“I made this letter longer than usual because I lack the time to make
it shorter.” 

Pascal, Provincial Letters XVI, 1660

One of the things that used to drive me absolutely potty as a marketing director was reports masquerading as doorstops, as if more was better than less. 300+ pages of data… blah, blah, blah and no insights or analysis, leaving the hapless reader to try and figure out exactly what it all means and some seek some context for how it might actually be useful. 

PsbSadly, I see the same thing happening a lot even now in competitive intelligence at scientific congresses. Gangs and posses of people marching round grabbing as many poster handouts as they can and illegally snapping as many photos as possible without getting thrown out by security.

Talking to some of those folk was really interesting; what do they do with all the data they gather?  The blithe answer was, “Oh, we reproduce it all for our client and recreate the abstracts for them in a big report after the meeting.”

Uh?  Right, and exactly was does the poor client do with the report?  Use it as a doorstop probably.

And therein is the rub.  

Information isn’t always power. Data is useless without context.  Ultimately, it’s all about insights – what does this all mean to YOU given that your particular situation is unique?  To process such a huge volume of information and give it contextual meaning requires a modicum of intelligence and some knowledge of the disease and therapeutic area in order to sort out the wheat from the chaff.  

Some of my best client reports have been relatively short (30-40 pages or even less) from a conference with a clear focus on relevant insights, trends and learnings, what the implications are and what could be considered next.  Short, sharp and snappy.  No blah, but plenty of insights.  Data with meaning.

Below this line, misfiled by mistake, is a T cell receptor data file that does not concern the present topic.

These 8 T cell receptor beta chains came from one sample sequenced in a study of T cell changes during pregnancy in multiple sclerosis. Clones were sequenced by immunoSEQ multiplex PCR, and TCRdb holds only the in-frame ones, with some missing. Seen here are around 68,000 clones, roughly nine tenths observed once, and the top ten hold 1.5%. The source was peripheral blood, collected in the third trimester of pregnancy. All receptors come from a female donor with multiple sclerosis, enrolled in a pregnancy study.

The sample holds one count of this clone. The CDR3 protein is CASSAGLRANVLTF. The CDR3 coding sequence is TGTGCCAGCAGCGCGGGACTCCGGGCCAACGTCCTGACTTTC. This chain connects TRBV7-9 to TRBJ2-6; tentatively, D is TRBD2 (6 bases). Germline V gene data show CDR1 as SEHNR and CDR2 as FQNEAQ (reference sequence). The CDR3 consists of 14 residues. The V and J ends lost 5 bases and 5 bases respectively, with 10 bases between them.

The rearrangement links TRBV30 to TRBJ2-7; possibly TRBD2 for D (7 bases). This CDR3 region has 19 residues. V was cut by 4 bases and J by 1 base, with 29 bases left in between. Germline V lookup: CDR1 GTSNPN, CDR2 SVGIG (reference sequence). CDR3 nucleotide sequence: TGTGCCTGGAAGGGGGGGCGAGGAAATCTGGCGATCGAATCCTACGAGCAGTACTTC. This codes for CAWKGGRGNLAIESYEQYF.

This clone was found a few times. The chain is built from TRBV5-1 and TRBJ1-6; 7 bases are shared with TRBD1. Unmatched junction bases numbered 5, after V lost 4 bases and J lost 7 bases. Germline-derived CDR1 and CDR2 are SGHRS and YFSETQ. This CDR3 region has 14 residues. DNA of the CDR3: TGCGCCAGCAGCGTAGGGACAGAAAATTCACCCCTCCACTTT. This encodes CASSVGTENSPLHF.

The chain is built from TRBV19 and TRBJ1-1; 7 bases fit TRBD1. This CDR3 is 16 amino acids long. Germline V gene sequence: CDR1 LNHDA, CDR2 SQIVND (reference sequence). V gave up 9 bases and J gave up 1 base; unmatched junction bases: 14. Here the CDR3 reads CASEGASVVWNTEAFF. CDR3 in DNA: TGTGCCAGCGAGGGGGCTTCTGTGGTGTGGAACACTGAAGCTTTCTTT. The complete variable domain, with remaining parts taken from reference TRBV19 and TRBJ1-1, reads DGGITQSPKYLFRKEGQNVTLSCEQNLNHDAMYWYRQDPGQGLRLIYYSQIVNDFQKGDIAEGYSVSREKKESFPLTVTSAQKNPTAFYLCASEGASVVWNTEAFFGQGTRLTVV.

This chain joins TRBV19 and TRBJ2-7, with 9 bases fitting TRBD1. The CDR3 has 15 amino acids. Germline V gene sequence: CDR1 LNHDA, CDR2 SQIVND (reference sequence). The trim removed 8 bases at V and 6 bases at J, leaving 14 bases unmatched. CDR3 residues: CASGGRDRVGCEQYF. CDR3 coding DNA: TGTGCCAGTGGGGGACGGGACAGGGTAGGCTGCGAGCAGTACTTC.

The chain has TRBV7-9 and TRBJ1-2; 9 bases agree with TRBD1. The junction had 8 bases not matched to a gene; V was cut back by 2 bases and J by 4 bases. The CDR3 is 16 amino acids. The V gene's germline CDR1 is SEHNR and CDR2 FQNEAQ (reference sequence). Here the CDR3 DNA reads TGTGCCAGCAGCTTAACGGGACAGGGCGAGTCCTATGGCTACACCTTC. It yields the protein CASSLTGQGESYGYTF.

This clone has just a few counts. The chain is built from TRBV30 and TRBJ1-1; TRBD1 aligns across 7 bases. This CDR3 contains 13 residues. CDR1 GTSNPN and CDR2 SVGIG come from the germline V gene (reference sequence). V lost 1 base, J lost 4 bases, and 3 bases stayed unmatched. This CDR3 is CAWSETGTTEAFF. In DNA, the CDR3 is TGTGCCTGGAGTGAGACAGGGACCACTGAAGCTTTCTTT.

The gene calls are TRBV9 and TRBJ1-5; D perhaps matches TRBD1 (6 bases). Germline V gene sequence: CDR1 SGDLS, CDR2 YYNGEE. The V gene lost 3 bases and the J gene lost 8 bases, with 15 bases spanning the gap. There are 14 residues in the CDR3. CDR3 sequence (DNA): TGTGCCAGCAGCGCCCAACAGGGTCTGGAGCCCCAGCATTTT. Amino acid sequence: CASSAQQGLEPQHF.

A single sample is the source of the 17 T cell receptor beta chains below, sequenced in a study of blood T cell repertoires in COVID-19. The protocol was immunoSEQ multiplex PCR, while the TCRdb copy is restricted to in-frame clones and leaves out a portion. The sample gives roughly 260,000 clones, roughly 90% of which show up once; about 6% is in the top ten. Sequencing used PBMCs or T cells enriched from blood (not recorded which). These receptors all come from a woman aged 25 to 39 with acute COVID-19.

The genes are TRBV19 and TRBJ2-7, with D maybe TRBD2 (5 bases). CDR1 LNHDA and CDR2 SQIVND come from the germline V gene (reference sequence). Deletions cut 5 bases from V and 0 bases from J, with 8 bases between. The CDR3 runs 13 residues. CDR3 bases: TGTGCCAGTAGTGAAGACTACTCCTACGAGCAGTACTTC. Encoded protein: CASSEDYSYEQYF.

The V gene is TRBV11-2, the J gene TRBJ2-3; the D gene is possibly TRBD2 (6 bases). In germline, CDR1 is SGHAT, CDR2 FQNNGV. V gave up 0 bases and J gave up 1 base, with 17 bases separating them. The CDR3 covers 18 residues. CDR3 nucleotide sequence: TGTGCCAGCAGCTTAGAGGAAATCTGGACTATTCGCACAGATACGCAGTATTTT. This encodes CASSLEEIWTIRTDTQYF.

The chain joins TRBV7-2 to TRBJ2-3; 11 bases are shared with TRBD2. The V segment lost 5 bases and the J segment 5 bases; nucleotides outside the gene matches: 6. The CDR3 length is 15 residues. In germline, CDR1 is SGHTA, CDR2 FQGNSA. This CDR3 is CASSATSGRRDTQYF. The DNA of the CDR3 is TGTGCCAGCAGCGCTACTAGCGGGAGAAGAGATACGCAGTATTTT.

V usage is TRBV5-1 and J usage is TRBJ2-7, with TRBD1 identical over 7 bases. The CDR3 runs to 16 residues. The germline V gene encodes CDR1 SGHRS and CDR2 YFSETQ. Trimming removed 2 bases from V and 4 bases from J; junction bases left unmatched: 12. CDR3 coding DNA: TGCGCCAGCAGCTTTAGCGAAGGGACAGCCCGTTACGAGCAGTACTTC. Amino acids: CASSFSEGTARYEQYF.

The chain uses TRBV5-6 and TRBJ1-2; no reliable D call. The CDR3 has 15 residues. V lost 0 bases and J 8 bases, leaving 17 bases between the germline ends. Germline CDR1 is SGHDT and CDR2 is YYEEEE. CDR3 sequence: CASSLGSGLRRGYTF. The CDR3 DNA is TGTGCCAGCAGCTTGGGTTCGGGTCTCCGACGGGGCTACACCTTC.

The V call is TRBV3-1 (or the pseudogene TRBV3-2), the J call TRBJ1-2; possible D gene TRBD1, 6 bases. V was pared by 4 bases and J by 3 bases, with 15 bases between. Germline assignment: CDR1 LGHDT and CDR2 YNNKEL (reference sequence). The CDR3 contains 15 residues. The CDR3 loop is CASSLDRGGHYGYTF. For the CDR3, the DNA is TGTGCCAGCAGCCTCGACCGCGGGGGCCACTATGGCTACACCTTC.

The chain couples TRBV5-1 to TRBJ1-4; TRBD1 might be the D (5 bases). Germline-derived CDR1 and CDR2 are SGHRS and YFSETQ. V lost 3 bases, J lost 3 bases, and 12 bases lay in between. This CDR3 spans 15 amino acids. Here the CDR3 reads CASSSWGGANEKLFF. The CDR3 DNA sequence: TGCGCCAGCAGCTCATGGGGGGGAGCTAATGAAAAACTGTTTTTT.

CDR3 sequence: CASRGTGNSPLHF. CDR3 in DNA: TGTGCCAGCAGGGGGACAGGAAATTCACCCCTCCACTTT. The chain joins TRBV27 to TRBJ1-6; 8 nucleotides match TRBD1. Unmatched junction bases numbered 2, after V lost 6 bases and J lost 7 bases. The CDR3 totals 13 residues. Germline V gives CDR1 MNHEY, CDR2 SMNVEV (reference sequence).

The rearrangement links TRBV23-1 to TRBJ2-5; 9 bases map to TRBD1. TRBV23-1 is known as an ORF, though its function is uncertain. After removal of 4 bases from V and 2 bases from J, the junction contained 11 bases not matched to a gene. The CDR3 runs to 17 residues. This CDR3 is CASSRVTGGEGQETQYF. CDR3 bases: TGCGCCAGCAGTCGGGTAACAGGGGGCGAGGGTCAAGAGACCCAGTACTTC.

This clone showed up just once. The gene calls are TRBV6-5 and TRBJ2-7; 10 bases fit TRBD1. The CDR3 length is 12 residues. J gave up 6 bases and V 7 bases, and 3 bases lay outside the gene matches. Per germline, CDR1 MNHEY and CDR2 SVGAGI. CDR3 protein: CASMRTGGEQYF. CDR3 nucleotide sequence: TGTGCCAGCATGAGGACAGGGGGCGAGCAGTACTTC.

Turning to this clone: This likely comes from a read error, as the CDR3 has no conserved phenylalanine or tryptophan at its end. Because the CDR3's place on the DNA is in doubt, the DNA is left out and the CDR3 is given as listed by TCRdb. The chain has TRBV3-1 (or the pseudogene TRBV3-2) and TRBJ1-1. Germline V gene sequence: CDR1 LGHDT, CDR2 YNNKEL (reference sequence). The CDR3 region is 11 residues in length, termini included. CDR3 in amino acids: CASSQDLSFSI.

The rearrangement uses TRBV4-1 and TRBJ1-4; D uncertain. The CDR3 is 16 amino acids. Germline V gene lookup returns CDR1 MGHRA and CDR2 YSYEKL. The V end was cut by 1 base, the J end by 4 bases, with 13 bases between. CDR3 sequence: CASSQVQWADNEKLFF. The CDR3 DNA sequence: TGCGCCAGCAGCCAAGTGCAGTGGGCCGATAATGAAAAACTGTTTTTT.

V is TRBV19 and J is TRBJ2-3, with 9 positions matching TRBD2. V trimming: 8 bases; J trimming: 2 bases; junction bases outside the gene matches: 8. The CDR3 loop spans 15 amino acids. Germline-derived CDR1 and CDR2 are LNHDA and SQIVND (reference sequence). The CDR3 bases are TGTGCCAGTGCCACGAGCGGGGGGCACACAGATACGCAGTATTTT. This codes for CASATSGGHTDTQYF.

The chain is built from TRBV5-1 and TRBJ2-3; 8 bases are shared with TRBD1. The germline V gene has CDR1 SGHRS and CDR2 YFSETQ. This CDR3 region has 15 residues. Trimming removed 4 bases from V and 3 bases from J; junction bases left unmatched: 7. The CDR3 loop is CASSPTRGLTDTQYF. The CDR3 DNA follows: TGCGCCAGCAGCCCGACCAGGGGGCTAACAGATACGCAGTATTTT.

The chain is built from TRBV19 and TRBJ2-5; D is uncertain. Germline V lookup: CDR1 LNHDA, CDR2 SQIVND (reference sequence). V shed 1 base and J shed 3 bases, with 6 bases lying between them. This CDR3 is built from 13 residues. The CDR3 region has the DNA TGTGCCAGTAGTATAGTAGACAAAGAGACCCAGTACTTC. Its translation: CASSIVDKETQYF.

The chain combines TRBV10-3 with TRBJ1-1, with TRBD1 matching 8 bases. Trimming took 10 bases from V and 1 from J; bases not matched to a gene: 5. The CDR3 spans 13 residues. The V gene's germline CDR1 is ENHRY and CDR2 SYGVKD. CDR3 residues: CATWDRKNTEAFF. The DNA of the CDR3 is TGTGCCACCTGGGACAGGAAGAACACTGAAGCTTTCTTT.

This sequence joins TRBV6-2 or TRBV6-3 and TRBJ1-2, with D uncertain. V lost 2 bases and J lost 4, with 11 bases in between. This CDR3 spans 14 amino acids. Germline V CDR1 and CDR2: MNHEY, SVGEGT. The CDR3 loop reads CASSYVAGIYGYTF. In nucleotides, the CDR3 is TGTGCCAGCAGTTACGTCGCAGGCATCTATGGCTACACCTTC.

Of course, sometimes the hardest part is accomplished up front in pinning the client down; “what exactly do you need to know?”  The distracted stressed client doesn’t know what they don’t know and takes solace in volume, which adds to the problem.  

My smart clients, the partner ones I really enjoy working with, are usually very precise when asked what they really need and are relieved to be asked because oddly, they know they can immediately stop fretting about the answer.  It will come.  This applies to conference coverage or ongoing market surveillance.  

Insights analysis is a craft; making data sing is part art, part science.

It also, as Pascal noted, takes longer to be succinct and precise than it does to merely reproduce what is out there in copious quantities.  Writing shorter, more impactful, reports based on data analysis takes more time too.

Once you’ve done a marketing or new products job in Pharma you know that deep down what matters is to keep moving, preferably faster than the competition, but with a clear strategic sense of what’s going on around you in the landscape and how market changes can impact you so that you can execute flawlessly.

Anything else is just irrelevant noise.  Or doorstops.

What are you doing to filter the signals from the noise?